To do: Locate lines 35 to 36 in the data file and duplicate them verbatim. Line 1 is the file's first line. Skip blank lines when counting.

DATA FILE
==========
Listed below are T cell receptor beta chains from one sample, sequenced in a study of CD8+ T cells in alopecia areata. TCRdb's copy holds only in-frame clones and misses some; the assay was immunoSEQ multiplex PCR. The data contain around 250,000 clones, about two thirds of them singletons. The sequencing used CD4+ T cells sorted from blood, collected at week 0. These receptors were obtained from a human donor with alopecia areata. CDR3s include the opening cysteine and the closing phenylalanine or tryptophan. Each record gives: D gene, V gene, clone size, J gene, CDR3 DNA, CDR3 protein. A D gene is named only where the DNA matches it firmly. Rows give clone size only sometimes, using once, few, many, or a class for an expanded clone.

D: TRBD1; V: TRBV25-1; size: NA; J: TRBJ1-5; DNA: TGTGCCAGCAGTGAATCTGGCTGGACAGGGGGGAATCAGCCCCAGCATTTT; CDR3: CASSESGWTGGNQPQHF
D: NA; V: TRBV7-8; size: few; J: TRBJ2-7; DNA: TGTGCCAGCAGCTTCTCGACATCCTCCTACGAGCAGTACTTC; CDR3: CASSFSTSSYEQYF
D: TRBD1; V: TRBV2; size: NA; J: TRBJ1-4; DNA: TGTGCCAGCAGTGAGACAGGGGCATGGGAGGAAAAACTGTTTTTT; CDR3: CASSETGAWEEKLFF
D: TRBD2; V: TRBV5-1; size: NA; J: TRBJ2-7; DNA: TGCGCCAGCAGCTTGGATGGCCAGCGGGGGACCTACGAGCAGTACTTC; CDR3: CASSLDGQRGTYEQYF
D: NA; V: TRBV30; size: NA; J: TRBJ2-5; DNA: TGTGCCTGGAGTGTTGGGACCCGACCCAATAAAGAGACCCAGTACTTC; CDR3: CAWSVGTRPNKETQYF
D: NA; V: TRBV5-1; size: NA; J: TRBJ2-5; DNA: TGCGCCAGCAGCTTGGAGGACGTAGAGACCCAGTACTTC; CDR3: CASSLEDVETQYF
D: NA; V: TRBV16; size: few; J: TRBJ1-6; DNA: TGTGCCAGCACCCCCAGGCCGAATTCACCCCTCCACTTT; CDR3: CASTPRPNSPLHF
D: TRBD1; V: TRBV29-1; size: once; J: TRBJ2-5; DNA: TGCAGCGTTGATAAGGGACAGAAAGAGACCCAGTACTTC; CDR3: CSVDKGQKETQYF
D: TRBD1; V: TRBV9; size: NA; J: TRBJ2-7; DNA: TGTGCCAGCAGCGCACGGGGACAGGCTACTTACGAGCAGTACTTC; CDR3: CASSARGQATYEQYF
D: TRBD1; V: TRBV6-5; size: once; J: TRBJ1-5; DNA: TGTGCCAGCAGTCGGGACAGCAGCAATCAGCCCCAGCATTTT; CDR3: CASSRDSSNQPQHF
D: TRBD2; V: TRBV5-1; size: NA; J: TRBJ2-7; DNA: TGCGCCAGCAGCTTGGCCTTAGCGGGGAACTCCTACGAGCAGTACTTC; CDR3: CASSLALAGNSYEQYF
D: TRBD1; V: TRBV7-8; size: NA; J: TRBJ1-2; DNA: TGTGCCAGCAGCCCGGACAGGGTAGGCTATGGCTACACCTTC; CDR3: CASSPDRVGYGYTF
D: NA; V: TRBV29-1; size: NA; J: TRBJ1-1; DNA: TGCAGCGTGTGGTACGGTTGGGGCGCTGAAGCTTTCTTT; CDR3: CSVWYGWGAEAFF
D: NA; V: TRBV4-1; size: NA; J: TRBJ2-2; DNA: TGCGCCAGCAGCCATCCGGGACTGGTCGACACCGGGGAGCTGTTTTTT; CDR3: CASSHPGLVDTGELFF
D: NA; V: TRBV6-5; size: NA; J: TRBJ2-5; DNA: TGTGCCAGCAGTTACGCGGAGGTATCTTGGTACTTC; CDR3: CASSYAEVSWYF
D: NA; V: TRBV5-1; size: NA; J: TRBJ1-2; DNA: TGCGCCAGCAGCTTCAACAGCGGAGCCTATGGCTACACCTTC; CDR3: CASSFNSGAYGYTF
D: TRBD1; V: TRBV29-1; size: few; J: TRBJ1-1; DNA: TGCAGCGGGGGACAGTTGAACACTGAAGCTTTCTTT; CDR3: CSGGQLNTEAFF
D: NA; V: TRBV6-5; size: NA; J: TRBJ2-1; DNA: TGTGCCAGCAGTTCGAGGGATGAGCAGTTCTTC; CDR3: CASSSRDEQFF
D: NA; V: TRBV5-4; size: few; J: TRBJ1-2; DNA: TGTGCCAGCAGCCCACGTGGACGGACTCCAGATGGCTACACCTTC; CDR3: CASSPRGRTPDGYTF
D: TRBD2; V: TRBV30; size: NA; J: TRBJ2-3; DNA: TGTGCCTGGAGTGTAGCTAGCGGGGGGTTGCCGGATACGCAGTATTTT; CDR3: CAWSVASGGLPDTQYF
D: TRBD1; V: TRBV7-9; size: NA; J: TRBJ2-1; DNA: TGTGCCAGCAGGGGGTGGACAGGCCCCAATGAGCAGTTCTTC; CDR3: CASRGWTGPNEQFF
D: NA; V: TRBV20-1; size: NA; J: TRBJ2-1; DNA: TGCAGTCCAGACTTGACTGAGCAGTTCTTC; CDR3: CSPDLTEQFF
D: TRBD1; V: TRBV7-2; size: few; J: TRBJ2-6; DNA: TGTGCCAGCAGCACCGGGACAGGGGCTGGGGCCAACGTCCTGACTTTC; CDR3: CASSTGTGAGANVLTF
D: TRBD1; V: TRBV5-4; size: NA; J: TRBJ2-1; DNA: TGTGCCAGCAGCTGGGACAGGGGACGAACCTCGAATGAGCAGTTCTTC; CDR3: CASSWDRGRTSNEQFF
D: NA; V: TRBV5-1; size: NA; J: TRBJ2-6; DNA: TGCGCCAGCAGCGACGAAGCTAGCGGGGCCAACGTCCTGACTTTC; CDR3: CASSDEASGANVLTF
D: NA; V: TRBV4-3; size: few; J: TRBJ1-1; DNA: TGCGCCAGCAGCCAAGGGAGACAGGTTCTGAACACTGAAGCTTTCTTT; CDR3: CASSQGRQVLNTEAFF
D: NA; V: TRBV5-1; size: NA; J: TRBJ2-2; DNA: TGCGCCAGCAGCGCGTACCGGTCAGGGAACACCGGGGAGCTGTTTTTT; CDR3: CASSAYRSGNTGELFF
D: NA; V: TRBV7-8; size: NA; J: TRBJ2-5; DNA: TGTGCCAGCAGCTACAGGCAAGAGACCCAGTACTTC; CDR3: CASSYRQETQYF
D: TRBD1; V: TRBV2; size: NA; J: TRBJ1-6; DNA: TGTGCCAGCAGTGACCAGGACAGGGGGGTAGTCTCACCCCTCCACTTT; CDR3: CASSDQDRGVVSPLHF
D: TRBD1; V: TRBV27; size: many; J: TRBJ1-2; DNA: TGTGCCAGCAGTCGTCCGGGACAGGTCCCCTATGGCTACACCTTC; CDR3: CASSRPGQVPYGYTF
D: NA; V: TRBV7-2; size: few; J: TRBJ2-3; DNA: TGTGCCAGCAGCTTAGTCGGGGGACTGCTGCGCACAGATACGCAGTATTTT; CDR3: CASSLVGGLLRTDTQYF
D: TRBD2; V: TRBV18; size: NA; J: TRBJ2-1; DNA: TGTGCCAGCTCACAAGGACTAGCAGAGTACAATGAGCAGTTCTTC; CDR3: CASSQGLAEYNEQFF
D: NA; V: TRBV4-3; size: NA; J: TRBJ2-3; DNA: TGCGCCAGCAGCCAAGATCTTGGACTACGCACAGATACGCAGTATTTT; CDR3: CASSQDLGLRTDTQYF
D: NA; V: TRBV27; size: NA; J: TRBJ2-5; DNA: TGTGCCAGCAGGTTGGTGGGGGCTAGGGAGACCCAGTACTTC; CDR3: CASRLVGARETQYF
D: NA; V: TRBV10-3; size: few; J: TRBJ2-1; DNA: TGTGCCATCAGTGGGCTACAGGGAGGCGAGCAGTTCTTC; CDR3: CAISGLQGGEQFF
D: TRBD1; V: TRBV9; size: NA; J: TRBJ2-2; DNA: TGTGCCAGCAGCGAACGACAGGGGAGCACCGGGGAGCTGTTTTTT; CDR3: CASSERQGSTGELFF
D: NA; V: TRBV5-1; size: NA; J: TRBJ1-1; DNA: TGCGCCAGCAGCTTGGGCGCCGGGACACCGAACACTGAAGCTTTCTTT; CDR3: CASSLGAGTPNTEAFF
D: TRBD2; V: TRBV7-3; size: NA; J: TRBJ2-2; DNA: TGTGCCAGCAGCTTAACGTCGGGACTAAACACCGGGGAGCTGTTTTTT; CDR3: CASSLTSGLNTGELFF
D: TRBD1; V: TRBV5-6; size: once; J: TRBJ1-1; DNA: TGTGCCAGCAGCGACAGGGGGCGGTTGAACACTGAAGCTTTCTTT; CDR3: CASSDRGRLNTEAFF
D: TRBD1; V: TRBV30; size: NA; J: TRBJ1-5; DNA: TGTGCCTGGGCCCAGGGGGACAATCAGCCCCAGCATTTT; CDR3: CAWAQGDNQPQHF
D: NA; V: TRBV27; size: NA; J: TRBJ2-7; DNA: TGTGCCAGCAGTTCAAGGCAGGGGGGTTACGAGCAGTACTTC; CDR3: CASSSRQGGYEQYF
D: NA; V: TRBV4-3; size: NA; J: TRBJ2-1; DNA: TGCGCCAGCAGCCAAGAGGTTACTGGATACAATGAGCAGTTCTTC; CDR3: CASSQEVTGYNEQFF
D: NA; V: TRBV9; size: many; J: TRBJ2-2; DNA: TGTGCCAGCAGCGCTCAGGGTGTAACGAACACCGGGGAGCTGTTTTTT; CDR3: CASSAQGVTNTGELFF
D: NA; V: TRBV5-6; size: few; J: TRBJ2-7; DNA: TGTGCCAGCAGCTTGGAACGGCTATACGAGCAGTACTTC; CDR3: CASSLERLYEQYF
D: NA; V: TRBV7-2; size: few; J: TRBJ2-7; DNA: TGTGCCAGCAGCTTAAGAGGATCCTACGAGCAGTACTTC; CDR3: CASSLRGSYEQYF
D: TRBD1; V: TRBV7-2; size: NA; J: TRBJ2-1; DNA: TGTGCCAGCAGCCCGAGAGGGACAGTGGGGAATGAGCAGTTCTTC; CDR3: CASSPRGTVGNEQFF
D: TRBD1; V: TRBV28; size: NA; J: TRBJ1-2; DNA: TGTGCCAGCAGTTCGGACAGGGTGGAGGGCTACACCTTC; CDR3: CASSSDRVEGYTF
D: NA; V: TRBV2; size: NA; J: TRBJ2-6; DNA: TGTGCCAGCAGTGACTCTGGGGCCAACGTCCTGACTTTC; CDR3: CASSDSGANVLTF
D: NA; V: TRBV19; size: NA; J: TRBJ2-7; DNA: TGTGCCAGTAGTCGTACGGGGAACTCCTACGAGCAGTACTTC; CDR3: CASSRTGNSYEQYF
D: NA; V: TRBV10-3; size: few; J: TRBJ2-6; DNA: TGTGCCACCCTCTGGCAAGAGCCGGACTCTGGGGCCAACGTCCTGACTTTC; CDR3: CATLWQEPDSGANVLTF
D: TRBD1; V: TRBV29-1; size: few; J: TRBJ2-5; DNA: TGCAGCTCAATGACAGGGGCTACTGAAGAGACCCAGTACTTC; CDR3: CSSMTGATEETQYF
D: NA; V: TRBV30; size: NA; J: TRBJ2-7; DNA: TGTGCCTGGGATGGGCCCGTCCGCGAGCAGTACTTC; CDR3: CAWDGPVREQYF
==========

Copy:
D: NA; V: TRBV27; size: NA; J: TRBJ2-5; DNA: TGTGCCAGCAGGTTGGTGGGGGCTAGGGAGACCCAGTACTTC; CDR3: CASRLVGARETQYF
D: NA; V: TRBV10-3; size: few; J: TRBJ2-1; DNA: TGTGCCATCAGTGGGCTACAGGGAGGCGAGCAGTTCTTC; CDR3: CAISGLQGGEQFF